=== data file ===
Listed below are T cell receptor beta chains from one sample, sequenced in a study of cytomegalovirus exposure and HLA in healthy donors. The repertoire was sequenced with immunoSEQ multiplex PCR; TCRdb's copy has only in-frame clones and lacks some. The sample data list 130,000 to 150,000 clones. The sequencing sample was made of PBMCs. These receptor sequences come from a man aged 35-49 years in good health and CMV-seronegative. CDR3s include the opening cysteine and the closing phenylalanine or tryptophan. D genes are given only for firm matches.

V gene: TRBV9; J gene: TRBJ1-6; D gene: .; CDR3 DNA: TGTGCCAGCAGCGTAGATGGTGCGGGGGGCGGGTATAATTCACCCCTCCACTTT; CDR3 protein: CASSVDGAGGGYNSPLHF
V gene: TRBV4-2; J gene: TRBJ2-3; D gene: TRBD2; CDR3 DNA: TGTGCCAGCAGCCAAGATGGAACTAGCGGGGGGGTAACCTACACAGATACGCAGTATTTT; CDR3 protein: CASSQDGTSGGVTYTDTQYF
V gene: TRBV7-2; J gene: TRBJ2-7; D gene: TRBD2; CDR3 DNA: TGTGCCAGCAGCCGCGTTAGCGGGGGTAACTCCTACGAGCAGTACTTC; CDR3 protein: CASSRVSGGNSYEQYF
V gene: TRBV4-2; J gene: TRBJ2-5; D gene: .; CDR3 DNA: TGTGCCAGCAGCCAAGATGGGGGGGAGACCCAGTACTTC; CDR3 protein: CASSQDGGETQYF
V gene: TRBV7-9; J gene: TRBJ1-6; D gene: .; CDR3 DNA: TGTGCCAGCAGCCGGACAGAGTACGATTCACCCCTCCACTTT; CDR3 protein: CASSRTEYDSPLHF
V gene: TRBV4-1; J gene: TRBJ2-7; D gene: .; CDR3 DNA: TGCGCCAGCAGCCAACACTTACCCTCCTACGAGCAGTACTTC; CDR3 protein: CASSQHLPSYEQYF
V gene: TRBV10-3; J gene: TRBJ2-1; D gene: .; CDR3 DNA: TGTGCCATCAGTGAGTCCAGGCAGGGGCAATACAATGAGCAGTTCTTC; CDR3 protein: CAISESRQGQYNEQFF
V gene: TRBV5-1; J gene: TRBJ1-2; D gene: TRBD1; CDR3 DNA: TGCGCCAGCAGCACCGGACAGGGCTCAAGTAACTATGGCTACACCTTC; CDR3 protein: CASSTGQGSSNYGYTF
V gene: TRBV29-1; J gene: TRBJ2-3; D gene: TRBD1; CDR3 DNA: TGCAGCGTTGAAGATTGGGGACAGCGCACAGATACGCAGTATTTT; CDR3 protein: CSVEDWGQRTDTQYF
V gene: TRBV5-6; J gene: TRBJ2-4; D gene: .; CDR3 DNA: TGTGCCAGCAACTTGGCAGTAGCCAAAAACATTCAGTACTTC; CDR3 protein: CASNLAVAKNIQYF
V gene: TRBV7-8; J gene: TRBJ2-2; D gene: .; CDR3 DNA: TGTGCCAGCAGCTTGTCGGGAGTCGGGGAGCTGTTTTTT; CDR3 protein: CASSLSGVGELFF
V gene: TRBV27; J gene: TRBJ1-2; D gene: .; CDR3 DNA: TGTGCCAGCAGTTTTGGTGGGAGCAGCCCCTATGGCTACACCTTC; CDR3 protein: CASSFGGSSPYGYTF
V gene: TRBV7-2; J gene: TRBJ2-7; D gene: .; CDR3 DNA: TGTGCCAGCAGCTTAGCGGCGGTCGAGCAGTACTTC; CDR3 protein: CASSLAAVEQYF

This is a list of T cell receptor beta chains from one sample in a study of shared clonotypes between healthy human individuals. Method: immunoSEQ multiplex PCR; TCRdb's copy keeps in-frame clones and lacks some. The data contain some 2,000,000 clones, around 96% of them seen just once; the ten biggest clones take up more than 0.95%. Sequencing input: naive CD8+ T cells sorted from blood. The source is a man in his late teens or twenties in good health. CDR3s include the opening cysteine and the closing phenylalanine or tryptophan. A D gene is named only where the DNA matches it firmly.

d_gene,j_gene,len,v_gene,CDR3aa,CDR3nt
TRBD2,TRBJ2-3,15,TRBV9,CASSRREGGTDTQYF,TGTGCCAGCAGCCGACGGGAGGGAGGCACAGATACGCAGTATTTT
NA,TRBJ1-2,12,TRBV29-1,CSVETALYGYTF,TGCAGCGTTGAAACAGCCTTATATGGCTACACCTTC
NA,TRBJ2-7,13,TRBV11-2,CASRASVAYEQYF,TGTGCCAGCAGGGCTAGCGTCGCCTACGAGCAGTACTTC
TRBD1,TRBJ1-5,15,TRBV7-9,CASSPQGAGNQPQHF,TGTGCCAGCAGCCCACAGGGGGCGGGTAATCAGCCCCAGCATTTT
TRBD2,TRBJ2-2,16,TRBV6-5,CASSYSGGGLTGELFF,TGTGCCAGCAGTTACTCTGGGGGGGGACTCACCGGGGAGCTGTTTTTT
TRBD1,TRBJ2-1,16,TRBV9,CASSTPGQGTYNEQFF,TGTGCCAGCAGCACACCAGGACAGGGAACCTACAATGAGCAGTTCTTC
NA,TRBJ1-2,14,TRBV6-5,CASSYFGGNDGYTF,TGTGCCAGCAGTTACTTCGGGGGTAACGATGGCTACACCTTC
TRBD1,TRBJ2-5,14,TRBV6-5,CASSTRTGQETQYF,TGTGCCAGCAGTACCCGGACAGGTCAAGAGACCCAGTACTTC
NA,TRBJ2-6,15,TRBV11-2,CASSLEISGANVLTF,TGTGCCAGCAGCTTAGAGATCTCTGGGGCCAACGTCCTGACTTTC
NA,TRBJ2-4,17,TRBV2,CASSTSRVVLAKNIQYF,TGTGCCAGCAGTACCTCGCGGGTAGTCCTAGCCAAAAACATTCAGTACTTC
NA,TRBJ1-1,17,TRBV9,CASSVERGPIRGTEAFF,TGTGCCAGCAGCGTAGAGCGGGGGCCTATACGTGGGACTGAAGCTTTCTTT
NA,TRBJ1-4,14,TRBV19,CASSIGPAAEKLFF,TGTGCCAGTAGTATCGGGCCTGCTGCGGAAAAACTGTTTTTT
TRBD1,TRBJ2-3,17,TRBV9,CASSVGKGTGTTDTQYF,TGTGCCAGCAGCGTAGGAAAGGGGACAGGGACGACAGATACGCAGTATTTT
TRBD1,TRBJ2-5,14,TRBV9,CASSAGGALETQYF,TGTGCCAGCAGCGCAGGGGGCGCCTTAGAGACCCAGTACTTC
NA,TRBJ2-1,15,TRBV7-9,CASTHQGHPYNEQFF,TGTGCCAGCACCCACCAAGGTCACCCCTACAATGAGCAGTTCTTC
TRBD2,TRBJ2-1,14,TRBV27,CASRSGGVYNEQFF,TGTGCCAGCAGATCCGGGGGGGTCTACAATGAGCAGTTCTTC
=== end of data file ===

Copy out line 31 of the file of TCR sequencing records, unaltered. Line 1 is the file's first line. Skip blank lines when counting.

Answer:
NA,TRBJ2-1,15,TRBV7-9,CASTHQGHPYNEQFF,TGTGCCAGCACCCACCAAGGTCACCCCTACAATGAGCAGTTCTTC